Out of the entire cast for Spring 2015, plus-size models only accounted for 1 percent of models in high-profile fashion ads. These castings were represented by three mass-market plus-size brands. Ashley Graham, the size 16 model who is best known as the first plus-size model to be featured in a Sports Illustrated Swimsuit Issue ad, posed for Swimsuits For All. Meanwhile, Candice Huffine, who recently launched a #LovedByCandice capsule collection with Italian brand Elena Miro, took the top spot at Mango’s plus-size line Violeta. Both women also appeared in Lane Bryant’s #ImNoAngel Spring ad, alongside Marquita Pring, Victoria Lee, Justine Legault and Elly Mayday. No plus-size models were represented in ads for luxury brands.
For this particular study, we didn’t analyze age for every Spring 2015 campaign. However, it’s important to note that a handful of brands cast models over the age of 40. In addition to the Barneys “Better Than Ever” campaign, Céline photographed 80-year-old literary icon Joan Didion and Saint Laurent signed 71-year-old folk music legend Joni Mitchell. Both Alexis Bittar and Kate Spade shot 93-year-old designer and fashion icon Iris Apfel.
MASS MARKET VS. LUXURY
Overall, mass market brands were more likely to cast a model of color — a pattern that rang true for 2014 campaigns as well. For fashion, Topshop chose Joline Braun for its in-store ad, while shoe brand Sam Edelman selected Charlene Almarvez and Rossy Herrera (along with Josephine Skriver). H&M, a brand that regularly champions diversity, picked four models of color to appear in three different campaigns. This grouping includes Aya Jones‘ solo act for H&M Loves Coachella, Arlenis Sosa and Rose Bertram for H&M Sport and Joan Smalls for H&M Summer (along with Adriana Lima, Doutzen Kroes and Natasha Poly). And finally, DKNY continued its diversity streak. The brand cast Binx Walton (DKNY and DKNY Jeans), Soo Joo Park (DKNY Jeans), Dylan Xue (DKNY Online) and Xiao Wen Ju (DKNY).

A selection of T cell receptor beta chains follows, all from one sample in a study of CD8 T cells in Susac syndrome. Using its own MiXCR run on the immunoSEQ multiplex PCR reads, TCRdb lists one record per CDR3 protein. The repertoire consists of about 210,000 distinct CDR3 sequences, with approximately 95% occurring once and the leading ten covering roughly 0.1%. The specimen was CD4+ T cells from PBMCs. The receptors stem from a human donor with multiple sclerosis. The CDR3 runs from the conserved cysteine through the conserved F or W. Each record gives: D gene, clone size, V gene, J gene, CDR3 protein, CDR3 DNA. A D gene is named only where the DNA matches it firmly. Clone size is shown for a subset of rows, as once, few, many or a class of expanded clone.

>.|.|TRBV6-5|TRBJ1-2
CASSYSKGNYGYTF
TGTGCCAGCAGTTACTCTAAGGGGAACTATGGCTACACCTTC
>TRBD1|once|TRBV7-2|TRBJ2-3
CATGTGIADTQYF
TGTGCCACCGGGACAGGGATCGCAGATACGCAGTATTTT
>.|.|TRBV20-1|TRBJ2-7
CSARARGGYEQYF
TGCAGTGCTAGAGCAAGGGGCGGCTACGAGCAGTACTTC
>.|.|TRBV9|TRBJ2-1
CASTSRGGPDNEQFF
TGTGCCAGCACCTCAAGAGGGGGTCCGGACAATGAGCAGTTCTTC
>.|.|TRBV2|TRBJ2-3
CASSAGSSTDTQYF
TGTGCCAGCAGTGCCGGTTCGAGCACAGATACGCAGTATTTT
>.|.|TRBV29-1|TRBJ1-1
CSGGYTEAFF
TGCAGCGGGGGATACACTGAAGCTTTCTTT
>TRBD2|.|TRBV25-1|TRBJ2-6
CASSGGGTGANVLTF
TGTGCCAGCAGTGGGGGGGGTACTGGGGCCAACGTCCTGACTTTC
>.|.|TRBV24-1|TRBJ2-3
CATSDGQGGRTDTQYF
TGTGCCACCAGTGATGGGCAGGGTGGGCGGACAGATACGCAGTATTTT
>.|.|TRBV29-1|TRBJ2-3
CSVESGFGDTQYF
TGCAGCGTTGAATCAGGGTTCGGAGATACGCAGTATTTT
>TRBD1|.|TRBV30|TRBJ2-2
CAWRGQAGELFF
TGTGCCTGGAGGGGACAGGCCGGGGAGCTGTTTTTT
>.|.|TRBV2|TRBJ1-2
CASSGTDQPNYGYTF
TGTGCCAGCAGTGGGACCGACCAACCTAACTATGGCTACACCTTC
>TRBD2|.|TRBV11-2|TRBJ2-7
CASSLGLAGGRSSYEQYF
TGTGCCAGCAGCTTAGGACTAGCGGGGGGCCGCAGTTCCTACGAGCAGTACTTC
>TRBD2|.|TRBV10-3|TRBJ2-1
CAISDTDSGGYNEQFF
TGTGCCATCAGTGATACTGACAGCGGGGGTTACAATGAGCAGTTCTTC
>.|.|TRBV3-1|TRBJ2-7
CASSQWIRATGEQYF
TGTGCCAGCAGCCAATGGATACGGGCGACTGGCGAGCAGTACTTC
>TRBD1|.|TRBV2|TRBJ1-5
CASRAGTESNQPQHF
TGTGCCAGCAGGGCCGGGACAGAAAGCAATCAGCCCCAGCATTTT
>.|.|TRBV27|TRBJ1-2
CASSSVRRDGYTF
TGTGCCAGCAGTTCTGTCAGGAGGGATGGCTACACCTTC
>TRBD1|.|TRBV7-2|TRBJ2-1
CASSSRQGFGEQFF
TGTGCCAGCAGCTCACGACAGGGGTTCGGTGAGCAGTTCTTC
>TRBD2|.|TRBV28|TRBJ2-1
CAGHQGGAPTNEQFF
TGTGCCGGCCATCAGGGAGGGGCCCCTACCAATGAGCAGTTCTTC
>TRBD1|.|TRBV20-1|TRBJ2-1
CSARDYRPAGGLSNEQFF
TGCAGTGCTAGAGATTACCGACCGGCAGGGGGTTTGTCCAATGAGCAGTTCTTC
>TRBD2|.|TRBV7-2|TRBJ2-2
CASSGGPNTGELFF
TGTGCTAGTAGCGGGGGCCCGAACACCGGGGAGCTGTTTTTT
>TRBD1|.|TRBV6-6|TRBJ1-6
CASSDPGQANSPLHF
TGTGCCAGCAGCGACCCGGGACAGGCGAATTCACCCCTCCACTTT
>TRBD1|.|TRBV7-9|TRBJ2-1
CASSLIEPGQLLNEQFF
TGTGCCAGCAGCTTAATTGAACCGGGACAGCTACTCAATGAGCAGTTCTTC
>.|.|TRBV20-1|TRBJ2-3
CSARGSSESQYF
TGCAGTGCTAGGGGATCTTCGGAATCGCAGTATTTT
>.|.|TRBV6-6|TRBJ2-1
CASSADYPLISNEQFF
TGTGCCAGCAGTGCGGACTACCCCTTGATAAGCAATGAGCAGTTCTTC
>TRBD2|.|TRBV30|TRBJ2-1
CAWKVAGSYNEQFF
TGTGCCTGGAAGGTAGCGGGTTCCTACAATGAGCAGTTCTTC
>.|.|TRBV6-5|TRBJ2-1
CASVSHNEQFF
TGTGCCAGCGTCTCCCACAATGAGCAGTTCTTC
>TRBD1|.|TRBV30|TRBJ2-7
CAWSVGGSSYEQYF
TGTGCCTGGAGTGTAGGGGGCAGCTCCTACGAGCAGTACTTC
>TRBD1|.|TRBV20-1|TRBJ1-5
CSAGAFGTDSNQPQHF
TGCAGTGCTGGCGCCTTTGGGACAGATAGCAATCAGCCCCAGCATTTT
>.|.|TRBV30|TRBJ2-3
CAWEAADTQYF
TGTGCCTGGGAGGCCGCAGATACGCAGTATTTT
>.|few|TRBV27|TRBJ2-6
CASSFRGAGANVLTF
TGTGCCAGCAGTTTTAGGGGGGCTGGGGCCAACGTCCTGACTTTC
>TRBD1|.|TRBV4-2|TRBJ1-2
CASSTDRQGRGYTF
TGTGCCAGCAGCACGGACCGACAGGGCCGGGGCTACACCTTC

More often than not, this was also the case for luxury brands. Campaigns for Lanvin, Max Mara, Versace, Valentino, Prada, Carolina Herrera and Christian Dior, along with Saint Laurent and Chloé as previously stated, were entirely whitewashed. On the flip side, a number of high-priced brands, like Chanel (L’Instant), Kenzo and Agent Provocateur, made a concerted effort to exclusively cast models of color in major campaigns ranging from watches to ready-to-wear.
Findings from this Spring 2015 ad report are almost identical to our 2014 campaign analysis, published in December, which showed that 85.97 percent of womenswear ads were white. The good news? We have no where to go but up.
The tFS team did our best to include the major fashion print campaigns. If we missed something, let us know!
With additional reporting by Elena Drogaytseva.
*The term model in this case also includes celebrities featured in campaigns.
**Models of color were categorized as those who appear to be nonwhite or of mixed backgrounds. Models included in the Latin category are classified as nonwhite Latins that do not appear to be strongly Afro-Latin.